Article published in Sistema Serramento June 2023

We reported the first part of the meeting on 16 November 2022 in Working Process, in Rivergaro in the province of Piacenza, in the last issue of Sistema Serramento and we resume it briefly in this second part. The travel diary of the “behind the scenes” of this extraordinary reality began around the ’round table’ with Stefano Schegginetti, Filippo Schegginetti and Paolo Perservati and continued with the visit to the Project Management office. In this second part we report the lunch with industry figures between Working Process, Cobola Carpentry and PM serramenti and the meeting in the production department with the owner of PM serramenti Patrizio Pesenti who purchased the new Logos Life Evo 3555 machining centre. The visit to the production department with the Production Manager Valentino Maccagni was significant, and finally the meeting with the engineer Fabio Marchesi for the certification aspect which overall gives a distinctive mosaic of values. Through the constant evolution of the 7P production scheme “Pre-finished, Pre-milled, Pre-squared, Ready, Perfection, Profit, Performances” and the TWC “Technology Without Compromises” philosophy, the company has involved the best specialists and influencers in the sector. We will continue with other meetings to immerse ourselves in the administrative, financial and commercial world of the company.

As emerged during the round table on 16 November 2022 at Working Process, in Rivergaro in the province of Piacenza – in the first part published in Sistema Serramento n° 39/2022 -, it is an important reality that is growing day after day, one of those companies that have grown steadily over time with the aim of directly proportional growth in terms of quality. The purpose of this “travel diary within Working Process” is precisely to tell the thinking strategies that precede the concrete ones and for this reason our meetings include different itineraries within the company, aimed at meeting the characters who Behind the scenes of the company are the technicians who process the ingredients to create distinctive products! The process that has been highlighted is inverse, if the shape of the window “normally” follows the machinery, in Working Process this concept has been reversed because it must be the machine that follows the shape of the window. Through the constant evolution of the 7P production scheme “Pre-finished, Pre-milled, Pre-squared, Ready, Perfection, Profit, Performances” and the TWC “Technology Without Compromises” philosophy, the company has involved the best specialists and influencers in the sector. «It is the courage that gives rise to our TWC philosophy – underlines Paolo Perservati –, which has led Working Process to overcome the conventional limits of machines, thanks to the involvement of all the people who work in the company and all the external partners of the entire supply chain ». The project does not start from the moment the contract is closed and the brand of the tool is chosen but much earlier to develop the ad hoc work and productivity cycles on the customer’s window. It should be highlighted that since the company does not produce standard systems, to quantify the time needed to create them it is necessary to have an analytical approach to predict it exactly and being precise in this operating mode is extremely important. In the first part of this meeting it also emerged that increasingly complex systems are being addressed with third-party machines and software and with a lot of process automation and that controls on the passage and installation times in the company are increasingly important: the crucial phase. In Working Process the structure of the offer itself is characterized by a much richer proposal of services than that relating to the machine itself (for example, the customized creation of the layout and the study of the production process, the inspection and control of the spaces and of the technical constraints at the customer’s site, the strategy and control of the processing cycles of the main products, in collaboration with the tool manufacturer and software house chosen by the customer).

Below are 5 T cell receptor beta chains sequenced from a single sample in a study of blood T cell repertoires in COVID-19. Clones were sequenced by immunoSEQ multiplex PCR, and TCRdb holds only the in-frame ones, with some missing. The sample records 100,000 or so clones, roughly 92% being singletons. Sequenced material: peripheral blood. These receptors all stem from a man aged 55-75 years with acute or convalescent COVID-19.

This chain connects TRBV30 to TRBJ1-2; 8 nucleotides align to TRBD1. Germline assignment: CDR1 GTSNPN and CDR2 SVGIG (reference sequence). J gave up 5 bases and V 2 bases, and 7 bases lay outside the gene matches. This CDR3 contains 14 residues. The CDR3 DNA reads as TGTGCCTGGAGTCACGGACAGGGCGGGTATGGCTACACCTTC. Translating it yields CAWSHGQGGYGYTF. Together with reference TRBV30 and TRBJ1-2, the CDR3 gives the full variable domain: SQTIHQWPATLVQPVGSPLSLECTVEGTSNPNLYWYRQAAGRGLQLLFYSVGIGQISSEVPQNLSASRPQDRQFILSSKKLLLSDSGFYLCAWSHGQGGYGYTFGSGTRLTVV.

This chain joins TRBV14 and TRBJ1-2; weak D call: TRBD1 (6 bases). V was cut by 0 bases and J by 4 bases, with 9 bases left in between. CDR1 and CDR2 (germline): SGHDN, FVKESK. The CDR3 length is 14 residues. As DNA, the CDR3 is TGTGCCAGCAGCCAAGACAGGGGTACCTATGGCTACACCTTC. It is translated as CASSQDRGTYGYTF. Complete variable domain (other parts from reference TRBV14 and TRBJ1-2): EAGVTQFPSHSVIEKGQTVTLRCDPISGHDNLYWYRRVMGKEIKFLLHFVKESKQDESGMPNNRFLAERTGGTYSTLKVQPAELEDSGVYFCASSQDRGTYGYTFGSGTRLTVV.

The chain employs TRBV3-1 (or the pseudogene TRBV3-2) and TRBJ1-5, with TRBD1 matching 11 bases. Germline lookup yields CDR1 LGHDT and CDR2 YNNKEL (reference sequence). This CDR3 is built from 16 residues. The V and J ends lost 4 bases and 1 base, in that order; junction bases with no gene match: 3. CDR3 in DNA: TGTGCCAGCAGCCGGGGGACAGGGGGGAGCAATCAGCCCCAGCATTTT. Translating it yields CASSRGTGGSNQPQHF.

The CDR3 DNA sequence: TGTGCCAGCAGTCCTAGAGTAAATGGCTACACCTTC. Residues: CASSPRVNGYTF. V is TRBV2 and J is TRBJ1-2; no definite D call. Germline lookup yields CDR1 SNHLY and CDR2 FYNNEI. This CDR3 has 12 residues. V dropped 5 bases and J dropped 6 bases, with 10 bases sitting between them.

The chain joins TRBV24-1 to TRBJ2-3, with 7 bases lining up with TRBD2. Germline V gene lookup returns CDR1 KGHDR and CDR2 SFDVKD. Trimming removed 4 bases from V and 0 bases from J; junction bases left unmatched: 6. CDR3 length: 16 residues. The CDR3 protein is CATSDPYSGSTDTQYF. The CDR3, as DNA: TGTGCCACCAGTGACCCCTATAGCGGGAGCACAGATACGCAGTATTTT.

In the first part we reported the depth that the company gives to planning by being able to count on financial resources that allow it to purchase material in advance and have the possibility of having the components to be assembled available in real time. There are dedicated staff in the purchasing office who make online purchases all over the world and this allows us to bypass the inefficiencies and speculation of the usual channels.

A strategy that has allowed this company to maintain deliveries and not give up on any orders in a context of transparency and collaboration.

Logos Life EVO XS

LUNCH AROUND WOOD

During lunch in an elegant dedicated room, with a single large square table, the strong personality of Patrizio Pesenti brightens up the table. His is a story to tell – and we will – also because it represents the victory of a great battle, both human and professional. Of course, the entrepreneurial one aims for excellent quality. Cobola Falegnameria represented by Corrado Cobola and two of his collaborators needs no introduction, identifying an ancient and well-known reality in its territory and in our country.